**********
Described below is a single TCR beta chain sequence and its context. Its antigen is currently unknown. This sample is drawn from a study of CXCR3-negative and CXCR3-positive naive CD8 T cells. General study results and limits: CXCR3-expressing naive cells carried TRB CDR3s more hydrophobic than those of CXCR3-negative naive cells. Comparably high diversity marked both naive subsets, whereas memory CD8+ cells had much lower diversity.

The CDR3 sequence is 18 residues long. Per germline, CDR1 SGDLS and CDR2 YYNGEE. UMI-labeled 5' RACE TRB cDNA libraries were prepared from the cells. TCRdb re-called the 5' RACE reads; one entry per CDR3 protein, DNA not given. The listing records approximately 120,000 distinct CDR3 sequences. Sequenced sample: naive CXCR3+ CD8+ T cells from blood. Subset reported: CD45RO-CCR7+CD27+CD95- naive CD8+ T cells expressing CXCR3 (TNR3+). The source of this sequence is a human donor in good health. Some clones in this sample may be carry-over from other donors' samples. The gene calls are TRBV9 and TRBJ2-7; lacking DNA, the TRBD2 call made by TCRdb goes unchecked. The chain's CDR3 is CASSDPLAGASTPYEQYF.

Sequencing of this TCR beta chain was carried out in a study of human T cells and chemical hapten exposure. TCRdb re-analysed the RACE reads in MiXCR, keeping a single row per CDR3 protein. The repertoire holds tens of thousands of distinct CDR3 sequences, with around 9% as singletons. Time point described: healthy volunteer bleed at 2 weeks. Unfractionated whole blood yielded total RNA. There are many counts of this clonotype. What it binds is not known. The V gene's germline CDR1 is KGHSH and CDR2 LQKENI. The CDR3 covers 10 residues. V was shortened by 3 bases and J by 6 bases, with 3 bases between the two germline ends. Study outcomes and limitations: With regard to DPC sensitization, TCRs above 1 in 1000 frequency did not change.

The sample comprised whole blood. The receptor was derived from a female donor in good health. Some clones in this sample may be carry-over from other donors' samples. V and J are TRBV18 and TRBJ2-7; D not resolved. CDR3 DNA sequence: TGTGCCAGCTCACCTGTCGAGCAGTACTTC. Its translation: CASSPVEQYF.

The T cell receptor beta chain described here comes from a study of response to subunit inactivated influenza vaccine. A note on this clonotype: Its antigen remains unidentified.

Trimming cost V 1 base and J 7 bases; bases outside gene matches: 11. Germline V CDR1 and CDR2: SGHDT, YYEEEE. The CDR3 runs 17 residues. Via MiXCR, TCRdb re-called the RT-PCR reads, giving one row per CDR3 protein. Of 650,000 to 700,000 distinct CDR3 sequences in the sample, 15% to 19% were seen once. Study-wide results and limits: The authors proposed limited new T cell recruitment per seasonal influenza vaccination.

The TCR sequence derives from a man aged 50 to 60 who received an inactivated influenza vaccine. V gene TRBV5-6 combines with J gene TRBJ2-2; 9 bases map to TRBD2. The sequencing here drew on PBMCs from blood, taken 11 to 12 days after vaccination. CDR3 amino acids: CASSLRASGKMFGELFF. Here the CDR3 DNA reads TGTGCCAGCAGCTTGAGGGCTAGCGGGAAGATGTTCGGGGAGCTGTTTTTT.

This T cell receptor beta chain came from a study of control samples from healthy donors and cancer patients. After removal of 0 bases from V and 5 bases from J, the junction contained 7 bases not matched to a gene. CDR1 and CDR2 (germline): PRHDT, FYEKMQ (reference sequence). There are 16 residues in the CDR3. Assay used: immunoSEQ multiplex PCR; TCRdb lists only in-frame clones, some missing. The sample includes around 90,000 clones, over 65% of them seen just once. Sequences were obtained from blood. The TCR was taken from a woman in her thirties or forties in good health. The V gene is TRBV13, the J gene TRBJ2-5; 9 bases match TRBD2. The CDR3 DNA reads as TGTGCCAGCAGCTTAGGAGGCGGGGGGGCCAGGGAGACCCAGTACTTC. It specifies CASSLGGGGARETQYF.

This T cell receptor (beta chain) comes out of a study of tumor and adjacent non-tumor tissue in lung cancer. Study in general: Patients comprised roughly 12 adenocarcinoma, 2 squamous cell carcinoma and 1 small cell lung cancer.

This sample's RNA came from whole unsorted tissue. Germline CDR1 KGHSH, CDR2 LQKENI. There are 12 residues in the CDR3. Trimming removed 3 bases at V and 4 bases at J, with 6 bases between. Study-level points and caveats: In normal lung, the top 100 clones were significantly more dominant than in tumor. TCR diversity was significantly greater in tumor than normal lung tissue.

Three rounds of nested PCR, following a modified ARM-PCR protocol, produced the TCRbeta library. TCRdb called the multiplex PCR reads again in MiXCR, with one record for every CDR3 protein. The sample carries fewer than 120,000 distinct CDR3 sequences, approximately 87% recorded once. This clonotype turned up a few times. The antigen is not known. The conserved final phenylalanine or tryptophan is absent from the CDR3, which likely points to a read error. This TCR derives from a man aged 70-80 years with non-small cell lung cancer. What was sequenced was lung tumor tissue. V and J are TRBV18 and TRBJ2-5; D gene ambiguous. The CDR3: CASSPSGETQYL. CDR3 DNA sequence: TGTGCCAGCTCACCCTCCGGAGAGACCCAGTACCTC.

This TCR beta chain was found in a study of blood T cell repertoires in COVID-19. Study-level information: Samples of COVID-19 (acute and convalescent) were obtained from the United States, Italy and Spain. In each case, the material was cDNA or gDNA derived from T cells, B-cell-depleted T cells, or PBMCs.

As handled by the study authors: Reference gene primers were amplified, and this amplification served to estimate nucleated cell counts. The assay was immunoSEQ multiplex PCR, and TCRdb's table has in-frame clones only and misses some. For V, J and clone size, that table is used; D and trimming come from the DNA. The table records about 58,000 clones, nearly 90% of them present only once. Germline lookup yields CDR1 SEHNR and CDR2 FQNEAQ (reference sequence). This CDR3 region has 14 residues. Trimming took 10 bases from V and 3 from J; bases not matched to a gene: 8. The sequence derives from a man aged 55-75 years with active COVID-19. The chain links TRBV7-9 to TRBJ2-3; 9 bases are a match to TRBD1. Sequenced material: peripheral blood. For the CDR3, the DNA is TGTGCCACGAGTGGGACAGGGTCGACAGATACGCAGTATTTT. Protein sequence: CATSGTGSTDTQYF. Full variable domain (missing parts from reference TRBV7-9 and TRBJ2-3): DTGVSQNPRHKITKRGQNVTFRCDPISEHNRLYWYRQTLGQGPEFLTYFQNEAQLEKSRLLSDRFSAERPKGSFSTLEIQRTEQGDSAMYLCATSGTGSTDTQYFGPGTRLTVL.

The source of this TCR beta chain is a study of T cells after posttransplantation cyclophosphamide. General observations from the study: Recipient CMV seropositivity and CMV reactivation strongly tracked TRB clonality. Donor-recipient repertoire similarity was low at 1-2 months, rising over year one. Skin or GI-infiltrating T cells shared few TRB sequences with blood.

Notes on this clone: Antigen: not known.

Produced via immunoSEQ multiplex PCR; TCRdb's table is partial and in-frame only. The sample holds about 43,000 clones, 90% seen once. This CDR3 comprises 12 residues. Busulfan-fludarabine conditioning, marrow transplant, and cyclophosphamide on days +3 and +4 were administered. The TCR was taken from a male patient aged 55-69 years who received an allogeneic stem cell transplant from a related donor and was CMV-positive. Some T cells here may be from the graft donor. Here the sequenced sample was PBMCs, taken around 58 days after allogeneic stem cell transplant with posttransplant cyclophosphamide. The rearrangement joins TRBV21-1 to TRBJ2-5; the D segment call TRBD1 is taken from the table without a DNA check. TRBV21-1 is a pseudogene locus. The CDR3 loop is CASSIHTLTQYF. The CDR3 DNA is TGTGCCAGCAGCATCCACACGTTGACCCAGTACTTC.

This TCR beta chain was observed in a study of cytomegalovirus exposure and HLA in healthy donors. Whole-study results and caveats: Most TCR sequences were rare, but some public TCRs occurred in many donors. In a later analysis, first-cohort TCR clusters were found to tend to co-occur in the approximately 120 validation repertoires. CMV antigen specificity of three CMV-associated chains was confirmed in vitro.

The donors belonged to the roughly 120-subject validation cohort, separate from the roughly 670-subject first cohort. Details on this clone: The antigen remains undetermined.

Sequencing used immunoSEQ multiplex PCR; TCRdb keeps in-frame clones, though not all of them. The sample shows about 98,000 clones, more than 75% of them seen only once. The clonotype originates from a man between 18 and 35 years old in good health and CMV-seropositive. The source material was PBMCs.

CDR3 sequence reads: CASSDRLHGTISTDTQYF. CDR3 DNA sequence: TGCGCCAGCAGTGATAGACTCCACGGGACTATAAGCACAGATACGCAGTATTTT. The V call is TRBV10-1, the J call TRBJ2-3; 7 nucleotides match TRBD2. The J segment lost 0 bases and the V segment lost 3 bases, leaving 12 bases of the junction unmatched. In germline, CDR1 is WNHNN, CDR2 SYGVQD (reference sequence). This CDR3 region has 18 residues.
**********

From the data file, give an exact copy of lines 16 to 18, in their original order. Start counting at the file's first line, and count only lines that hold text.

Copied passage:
Produced via immunoSEQ multiplex PCR; TCRdb's table is partial and in-frame only. The sample holds about 43,000 clones, 90% seen once. This CDR3 comprises 12 residues. Busulfan-fludarabine conditioning, marrow transplant, and cyclophosphamide on days +3 and +4 were administered. The TCR was taken from a male patient aged 55-69 years who received an allogeneic stem cell transplant from a related donor and was CMV-positive. Some T cells here may be from the graft donor. Here the sequenced sample was PBMCs, taken around 58 days after allogeneic stem cell transplant with posttransplant cyclophosphamide. The rearrangement joins TRBV21-1 to TRBJ2-5; the D segment call TRBD1 is taken from the table without a DNA check. TRBV21-1 is a pseudogene locus. The CDR3 loop is CASSIHTLTQYF. The CDR3 DNA is TGTGCCAGCAGCATCCACACGTTGACCCAGTACTTC.

This TCR beta chain was observed in a study of cytomegalovirus exposure and HLA in healthy donors. Whole-study results and caveats: Most TCR sequences were rare, but some public TCRs occurred in many donors. In a later analysis, first-cohort TCR clusters were found to tend to co-occur in the approximately 120 validation repertoires. CMV antigen specificity of three CMV-associated chains was confirmed in vitro.

The donors belonged to the roughly 120-subject validation cohort, separate from the roughly 670-subject first cohort. Details on this clone: The antigen remains undetermined.